And I should focus on an SSD boot drive. I don't think I am ready to trust my data to an SSD though.


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PostPosted: Thu Apr 15, 2010 8:00 am 
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First, it seems your bottlenecks are related to a crappy OS. If all you are doing is surfing the web, scanning for viruses, indexing your drive and using OpenOffice then I might suggest a change of operating systems.

Simply moving to Linux removes the overhead of scanning for viruses and indexing your drive. OpenOffice works just dandy on Linux, as do Firefox, Chrome, and even IE under Wine.

Edit - I also forgot to mention you were overlooking the obvious answer to your quad core quandry... the Q9550S - a 65w version of the same processor: http://www.newegg.com/Product/Product.a ... 6819115210

Also you could consider undervolting your current 9550 and getting the same results: http://www.silentpcreview.com/intel-q9550s


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PostPosted: Thu Apr 15, 2010 8:08 am 
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psyopper wrote:
First, it seems your bottlenecks are related to a crappy OS. If all you are doing is surfing the web, scanning for viruses, indexing your drive and using OpenOffice then I might suggest a change of operating systems.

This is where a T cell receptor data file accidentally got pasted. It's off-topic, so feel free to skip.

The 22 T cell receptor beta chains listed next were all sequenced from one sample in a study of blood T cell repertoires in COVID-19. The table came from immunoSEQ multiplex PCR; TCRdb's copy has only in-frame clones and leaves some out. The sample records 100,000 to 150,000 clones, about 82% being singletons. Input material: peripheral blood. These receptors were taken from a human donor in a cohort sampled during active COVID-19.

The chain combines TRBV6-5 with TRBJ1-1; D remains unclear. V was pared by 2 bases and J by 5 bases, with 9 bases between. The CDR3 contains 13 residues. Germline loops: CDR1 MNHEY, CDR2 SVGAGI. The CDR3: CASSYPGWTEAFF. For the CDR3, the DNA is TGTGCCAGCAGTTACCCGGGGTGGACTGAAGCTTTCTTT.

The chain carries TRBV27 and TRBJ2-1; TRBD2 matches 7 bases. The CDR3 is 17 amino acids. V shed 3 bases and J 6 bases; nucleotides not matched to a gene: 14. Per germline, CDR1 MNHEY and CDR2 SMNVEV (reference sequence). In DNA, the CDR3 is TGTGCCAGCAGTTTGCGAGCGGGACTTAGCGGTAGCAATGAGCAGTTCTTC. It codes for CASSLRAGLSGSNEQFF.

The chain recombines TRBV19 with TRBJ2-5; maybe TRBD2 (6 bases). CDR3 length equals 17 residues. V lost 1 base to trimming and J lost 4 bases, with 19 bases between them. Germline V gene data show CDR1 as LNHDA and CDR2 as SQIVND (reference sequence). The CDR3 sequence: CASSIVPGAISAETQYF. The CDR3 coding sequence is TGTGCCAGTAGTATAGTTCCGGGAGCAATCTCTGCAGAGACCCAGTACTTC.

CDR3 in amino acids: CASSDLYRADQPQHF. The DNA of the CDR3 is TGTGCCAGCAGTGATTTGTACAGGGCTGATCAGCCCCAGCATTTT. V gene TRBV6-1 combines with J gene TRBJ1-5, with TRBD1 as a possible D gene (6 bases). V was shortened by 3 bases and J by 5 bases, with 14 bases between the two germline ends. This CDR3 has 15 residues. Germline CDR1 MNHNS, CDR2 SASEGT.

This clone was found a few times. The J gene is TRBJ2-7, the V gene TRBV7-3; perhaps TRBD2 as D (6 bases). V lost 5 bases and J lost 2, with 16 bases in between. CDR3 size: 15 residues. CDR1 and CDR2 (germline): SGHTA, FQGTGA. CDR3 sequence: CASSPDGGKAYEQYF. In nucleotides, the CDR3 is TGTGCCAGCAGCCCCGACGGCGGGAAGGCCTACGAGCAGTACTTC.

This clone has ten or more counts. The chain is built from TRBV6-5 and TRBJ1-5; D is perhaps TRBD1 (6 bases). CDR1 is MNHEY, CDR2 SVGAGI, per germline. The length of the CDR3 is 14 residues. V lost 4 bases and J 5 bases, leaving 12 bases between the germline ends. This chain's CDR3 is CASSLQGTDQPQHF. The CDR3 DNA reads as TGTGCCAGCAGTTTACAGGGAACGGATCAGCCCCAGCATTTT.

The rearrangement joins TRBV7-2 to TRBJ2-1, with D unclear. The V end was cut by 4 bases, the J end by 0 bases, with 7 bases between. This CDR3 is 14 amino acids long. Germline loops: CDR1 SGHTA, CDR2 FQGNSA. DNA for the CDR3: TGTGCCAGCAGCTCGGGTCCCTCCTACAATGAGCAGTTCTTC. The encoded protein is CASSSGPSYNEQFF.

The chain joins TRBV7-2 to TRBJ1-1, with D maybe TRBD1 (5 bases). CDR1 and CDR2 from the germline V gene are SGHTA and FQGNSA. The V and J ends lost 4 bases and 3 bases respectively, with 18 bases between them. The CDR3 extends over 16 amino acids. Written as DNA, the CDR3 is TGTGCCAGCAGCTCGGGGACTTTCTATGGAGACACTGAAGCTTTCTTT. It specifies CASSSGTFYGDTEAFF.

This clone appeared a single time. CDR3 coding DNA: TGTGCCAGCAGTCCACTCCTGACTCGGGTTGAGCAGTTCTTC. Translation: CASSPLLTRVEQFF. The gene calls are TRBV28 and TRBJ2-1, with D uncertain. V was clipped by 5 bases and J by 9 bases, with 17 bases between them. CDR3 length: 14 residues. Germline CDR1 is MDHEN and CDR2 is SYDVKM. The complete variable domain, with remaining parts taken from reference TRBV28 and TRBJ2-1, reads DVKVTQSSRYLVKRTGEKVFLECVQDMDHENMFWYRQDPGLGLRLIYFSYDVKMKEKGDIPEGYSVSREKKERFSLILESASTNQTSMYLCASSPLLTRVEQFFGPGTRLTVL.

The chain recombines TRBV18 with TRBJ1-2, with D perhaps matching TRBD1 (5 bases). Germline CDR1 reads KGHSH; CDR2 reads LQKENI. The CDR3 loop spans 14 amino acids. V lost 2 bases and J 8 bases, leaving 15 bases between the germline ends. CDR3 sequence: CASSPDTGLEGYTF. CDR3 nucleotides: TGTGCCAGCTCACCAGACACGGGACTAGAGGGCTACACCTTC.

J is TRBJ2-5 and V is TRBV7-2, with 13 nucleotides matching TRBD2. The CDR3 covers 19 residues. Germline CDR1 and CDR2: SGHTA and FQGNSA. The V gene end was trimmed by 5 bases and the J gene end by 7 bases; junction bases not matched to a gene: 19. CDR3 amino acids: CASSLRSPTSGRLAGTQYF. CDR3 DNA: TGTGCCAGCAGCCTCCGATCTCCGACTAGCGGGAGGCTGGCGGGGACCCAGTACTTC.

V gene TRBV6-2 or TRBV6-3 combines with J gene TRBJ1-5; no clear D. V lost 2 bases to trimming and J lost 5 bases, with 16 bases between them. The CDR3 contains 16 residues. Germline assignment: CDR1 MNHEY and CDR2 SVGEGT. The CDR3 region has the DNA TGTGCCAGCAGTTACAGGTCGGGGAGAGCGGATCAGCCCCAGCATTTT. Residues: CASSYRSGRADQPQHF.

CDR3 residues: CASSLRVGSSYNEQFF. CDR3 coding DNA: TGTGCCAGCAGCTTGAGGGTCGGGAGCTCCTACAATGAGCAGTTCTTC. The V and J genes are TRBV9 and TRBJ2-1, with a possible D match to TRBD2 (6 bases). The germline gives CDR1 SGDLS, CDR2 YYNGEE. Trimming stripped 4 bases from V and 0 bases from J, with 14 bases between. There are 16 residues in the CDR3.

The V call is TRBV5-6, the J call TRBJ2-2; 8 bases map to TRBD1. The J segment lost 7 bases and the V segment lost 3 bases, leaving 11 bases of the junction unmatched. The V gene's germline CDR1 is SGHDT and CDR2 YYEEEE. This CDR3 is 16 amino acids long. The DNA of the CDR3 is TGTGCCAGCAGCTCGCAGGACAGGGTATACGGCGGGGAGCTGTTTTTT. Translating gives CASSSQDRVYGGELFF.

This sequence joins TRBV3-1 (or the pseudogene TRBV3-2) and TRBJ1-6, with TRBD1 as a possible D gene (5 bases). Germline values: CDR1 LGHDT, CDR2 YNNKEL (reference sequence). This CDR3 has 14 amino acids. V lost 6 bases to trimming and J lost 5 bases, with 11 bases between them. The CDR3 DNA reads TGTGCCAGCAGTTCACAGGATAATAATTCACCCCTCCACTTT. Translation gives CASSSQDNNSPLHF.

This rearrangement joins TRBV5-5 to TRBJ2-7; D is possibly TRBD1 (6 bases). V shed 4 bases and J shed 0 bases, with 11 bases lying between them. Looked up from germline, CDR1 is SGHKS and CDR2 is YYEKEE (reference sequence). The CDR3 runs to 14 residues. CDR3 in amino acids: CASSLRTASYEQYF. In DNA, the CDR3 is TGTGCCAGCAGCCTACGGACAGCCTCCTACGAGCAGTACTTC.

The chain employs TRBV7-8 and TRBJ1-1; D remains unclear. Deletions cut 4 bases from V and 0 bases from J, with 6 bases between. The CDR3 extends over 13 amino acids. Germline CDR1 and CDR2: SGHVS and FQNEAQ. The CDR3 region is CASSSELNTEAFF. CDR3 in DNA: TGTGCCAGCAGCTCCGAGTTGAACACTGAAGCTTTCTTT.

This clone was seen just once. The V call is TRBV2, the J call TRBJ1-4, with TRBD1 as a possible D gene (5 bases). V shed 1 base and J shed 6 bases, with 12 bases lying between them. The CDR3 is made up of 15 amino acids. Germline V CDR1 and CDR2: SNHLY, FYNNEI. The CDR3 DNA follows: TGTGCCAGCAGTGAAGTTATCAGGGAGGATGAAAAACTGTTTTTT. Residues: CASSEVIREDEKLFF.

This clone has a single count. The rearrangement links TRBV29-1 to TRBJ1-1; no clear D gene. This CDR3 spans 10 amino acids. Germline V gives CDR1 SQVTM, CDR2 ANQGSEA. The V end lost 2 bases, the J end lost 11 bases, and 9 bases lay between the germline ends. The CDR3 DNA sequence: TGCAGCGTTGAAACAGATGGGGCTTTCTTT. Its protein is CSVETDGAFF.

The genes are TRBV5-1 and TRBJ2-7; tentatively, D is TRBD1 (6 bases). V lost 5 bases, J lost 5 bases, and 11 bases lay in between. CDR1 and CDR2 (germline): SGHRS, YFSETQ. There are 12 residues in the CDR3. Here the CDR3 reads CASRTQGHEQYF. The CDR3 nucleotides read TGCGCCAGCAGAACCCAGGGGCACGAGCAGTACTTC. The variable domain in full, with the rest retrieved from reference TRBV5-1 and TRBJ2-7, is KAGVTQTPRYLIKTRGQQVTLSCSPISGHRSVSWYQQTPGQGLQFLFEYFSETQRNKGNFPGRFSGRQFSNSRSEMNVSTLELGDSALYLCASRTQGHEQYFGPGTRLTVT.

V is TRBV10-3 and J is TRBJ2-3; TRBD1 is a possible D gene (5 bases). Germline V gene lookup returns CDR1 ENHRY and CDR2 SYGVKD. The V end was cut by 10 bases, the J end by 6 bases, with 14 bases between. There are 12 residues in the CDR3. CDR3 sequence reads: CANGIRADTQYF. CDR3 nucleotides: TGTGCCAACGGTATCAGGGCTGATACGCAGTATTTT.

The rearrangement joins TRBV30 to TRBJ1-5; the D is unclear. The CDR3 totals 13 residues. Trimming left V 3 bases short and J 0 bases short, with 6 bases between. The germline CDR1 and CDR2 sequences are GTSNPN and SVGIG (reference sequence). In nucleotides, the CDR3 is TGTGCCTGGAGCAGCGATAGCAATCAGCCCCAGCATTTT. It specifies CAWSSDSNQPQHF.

Simply moving to Linux removes the overhead of scanning for viruses and indxing your drive. OpenOffice works just dandy on Linux, as do Firefox, Chrome, and even IE under Wine.
I know that linux is a better operating system. It is overlaod for the human equation (me) though.

And openoffice is good for a number of uses. But it has some weaknesses that require I be able to use MS Word. Trying to operate stuff under wine is just too steep of an investment of personal time.

So as much as I dislike MS, I am stuck with them.


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PostPosted: Thu Apr 15, 2010 8:34 am 
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ces wrote:
MS Security Essentials???? That is against my religion.

You're using Windows. I don't really get the aversion to Microsoft Security Essentials when it's free, fast, lightweight and seems to work better than other options.


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PostPosted: Thu Apr 15, 2010 8:43 am 
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ces wrote:
MS Security Essentials???? That is against my religion.

May I ask why? Just because MS is the company we all love to hate? :)

ces wrote:
So you think single core speed should be the driving consideration. That would make one of these a good choice:
E6500 Wolfdale 2.93GHz 2MB L2 Cache $79.99
E6600 Wolfdale 3.06GHz 2MB L2 Cache $97.99

Though neither of these would be a bad choice:
E3300 Wolfdale 2.50GHz 1MB L2 Cache $51.99